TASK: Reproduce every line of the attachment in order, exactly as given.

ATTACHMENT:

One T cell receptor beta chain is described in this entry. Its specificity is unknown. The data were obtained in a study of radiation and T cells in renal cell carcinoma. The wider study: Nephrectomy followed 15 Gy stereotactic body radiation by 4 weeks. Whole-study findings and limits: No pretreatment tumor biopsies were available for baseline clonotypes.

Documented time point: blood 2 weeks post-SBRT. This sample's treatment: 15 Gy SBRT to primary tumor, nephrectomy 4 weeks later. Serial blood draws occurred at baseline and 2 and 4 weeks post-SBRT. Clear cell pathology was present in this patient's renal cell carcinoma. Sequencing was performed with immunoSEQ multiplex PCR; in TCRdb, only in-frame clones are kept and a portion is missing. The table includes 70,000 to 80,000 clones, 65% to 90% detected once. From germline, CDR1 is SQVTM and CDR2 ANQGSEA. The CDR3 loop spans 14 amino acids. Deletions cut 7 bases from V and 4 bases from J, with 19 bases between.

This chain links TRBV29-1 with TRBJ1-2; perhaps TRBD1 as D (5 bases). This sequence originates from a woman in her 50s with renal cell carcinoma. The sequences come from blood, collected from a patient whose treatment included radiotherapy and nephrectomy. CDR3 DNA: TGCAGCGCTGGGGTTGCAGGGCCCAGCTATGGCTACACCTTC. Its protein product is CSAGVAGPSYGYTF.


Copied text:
One T cell receptor beta chain is described in this entry. Its specificity is unknown. The data were obtained in a study of radiation and T cells in renal cell carcinoma. The wider study: Nephrectomy followed 15 Gy stereotactic body radiation by 4 weeks. Whole-study findings and limits: No pretreatment tumor biopsies were available for baseline clonotypes.

Documented time point: blood 2 weeks post-SBRT. This sample's treatment: 15 Gy SBRT to primary tumor, nephrectomy 4 weeks later. Serial blood draws occurred at baseline and 2 and 4 weeks post-SBRT. Clear cell pathology was present in this patient's renal cell carcinoma. Sequencing was performed with immunoSEQ multiplex PCR; in TCRdb, only in-frame clones are kept and a portion is missing. The table includes 70,000 to 80,000 clones, 65% to 90% detected once. From germline, CDR1 is SQVTM and CDR2 ANQGSEA. The CDR3 loop spans 14 amino acids. Deletions cut 7 bases from V and 4 bases from J, with 19 bases between.

This chain links TRBV29-1 with TRBJ1-2; perhaps TRBD1 as D (5 bases). This sequence originates from a woman in her 50s with renal cell carcinoma. The sequences come from blood, collected from a patient whose treatment included radiotherapy and nephrectomy. CDR3 DNA: TGCAGCGCTGGGGTTGCAGGGCCCAGCTATGGCTACACCTTC. Its protein product is CSAGVAGPSYGYTF.